The government’s Budget delivered last month shows no mercy for the families with children suffering from poverty-related illnesses such as meningococcal disease.
This is the view of Auckland paediatrician, Innes Asher, speaking to the Child Poverty Action Group at a Budget breakfast on 20 May, the day the Budget was delivered.
Dr Asher, who is professor in paediatrics at the University of Auckland, said New Zealand’s figures were bad enough for adults with one in 15 living in poverty, but for children, the figure was an ‘appalling’ one in three or about 300,000 children.
More children die in New Zealand than in many other similar countries and we have high rates of deaths among Māori children, 90 percent of them potentially avoidable.
New Zealand’s adolescents and young adults are dying excessively due to motor vehicle crashes and suicide.
Dental health here used to be the best in the world, ‘but policy changes have plunged us downwards. Children and young people now have disturbingly high rates of missing and filled teeth.’
Dr Asher said there was a danger we would become used to these high rates of disease, injury, disability and death, ‘even though the rates are shocking in comparison with other OECD countries’.
The government had introduced some ‘modest’ measures to redress the deficits for children, such as building some new state houses but there was little evidence of improved child health.
These were ‘not nearly enough,’ she said, ‘to address the shortfall in need resulting from our country’s long-term neglect of children’.
She quoted Dame Anne Salmond who said at the 2003 Knowledge Wave Conference ‘If we want a prosperous knowledge economy … the fate of the bottom 20 percent of our children should be at the top of our list of national priorities …’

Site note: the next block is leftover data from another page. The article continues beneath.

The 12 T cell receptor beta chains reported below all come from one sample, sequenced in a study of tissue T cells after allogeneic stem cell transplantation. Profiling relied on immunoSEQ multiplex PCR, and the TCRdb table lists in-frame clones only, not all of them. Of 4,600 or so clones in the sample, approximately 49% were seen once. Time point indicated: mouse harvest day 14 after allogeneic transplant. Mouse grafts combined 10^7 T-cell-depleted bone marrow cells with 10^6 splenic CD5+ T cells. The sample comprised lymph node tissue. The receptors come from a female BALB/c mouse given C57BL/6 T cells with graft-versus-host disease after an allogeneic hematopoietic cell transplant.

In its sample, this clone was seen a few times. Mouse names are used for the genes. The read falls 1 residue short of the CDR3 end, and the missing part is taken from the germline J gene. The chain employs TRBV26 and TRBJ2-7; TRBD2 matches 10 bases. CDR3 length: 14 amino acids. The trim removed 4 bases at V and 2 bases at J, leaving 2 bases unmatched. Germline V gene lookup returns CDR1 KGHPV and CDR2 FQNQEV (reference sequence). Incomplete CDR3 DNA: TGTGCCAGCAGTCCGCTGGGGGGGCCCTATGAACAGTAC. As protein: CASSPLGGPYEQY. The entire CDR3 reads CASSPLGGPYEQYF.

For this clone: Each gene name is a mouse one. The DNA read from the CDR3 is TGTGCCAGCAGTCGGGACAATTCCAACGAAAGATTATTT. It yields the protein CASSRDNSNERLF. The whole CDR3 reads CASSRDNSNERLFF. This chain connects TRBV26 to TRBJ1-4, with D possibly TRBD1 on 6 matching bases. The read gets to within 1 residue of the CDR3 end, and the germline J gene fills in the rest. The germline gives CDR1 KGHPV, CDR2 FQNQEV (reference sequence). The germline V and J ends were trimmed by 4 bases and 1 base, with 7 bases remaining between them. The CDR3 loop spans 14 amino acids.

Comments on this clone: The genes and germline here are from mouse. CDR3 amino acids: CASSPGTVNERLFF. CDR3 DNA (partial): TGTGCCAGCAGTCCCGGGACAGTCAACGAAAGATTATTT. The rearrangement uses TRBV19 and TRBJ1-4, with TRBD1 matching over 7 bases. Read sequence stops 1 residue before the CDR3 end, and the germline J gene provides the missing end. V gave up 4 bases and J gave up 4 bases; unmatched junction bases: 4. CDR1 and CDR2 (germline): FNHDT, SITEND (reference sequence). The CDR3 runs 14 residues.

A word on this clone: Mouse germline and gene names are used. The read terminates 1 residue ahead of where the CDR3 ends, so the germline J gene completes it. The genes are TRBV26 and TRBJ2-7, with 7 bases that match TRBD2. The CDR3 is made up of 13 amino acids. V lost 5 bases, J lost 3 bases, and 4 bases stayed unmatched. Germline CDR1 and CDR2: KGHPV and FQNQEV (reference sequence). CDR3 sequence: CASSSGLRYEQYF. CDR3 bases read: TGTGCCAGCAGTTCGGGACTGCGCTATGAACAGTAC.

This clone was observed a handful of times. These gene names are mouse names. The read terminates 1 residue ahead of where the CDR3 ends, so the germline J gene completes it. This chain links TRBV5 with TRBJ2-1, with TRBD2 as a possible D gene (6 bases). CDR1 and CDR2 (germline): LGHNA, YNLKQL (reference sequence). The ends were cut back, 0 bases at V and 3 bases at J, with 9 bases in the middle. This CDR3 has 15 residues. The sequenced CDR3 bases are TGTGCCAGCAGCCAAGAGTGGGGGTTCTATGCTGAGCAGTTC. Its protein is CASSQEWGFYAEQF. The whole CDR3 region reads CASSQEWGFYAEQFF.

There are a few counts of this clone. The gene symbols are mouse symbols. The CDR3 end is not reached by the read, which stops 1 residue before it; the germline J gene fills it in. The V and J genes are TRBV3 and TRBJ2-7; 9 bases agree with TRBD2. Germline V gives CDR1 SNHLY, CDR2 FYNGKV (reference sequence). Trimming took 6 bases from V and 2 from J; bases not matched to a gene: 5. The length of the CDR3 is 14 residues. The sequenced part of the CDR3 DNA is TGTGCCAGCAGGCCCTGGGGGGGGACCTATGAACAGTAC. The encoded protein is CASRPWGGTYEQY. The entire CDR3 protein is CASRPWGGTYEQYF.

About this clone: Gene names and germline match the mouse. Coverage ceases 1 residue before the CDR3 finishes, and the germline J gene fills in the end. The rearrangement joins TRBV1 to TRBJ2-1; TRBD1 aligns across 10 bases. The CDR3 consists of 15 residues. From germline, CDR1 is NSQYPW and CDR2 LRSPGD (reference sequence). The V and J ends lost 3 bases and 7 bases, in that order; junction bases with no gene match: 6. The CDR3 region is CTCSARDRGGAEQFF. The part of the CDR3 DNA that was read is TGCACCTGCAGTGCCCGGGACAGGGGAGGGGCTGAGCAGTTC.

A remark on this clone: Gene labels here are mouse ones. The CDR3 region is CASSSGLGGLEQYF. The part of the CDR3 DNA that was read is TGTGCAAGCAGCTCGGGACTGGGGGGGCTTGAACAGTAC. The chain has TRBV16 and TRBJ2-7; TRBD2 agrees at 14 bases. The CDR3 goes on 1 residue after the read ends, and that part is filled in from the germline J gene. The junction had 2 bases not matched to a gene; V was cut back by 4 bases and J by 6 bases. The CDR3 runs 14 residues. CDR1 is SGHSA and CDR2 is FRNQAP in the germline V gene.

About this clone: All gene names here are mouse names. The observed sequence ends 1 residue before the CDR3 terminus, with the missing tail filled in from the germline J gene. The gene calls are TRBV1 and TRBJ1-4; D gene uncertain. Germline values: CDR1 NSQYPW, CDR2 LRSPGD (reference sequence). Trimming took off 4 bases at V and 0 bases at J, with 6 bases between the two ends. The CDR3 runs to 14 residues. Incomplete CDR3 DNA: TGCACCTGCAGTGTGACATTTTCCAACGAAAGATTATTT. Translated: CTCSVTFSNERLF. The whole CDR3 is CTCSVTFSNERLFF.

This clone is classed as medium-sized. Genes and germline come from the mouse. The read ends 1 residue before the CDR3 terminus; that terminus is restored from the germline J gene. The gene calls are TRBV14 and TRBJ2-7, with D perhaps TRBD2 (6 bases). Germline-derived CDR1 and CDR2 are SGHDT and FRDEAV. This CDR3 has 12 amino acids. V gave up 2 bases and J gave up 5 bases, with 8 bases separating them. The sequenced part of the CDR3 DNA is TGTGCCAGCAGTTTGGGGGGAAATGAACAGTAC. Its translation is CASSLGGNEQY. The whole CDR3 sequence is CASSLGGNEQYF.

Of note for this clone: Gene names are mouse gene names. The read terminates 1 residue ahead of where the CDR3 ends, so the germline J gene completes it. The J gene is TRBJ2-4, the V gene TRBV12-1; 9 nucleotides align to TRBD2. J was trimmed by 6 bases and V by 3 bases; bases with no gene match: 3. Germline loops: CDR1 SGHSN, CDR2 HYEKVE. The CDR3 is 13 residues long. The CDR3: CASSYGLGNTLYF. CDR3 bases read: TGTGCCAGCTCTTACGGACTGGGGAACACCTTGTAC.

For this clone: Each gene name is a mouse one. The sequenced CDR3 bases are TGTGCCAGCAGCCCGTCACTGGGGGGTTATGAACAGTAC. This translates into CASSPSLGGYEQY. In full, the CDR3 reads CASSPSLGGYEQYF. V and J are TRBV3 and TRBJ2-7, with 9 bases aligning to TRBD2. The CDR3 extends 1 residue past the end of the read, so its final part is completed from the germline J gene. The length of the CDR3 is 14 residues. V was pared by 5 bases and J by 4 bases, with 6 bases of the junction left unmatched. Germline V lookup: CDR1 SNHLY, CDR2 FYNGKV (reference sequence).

Dr Asher said though the Budget was said to be about securing the future of New Zealand, the word ‘children’ appeared only three times in its 18 pages.
This showed how children were currently undervalued.
‘[Finance minister, Dr Michael] Cullen says that too much jam now is likely to lead to crumbs later. What about the children who don’t even have bread to put jam on?’
Dr Asher said the elderly were largely protected from poverty because of inflation-adjusted superannuation.
But children’s needs were overlooked in the ‘sweeping economic and social reforms’ of the mid-1980s to mid-1990s.
‘These reforms were associated with increasing inequality and poverty especially among children.
As a paediatrician, Dr Asher said she saw ‘shocking rates of poverty-related disease and injury’, which had escalated in the 1990s.
‘Many children are unnecessarily permanently disabled, with lasting costs to them, their families and society.’
Dr Asher said 300,000 children in this country would not have access to nutritional food, adequately sized and warm housing, clothing, bedding, soap and towels; phone and transport. They would not be able to pay to play sport, to visit the doctor or pay for medicine or education.
‘The need to fully redress the policy neglect of children has never been more urgent,’ she said.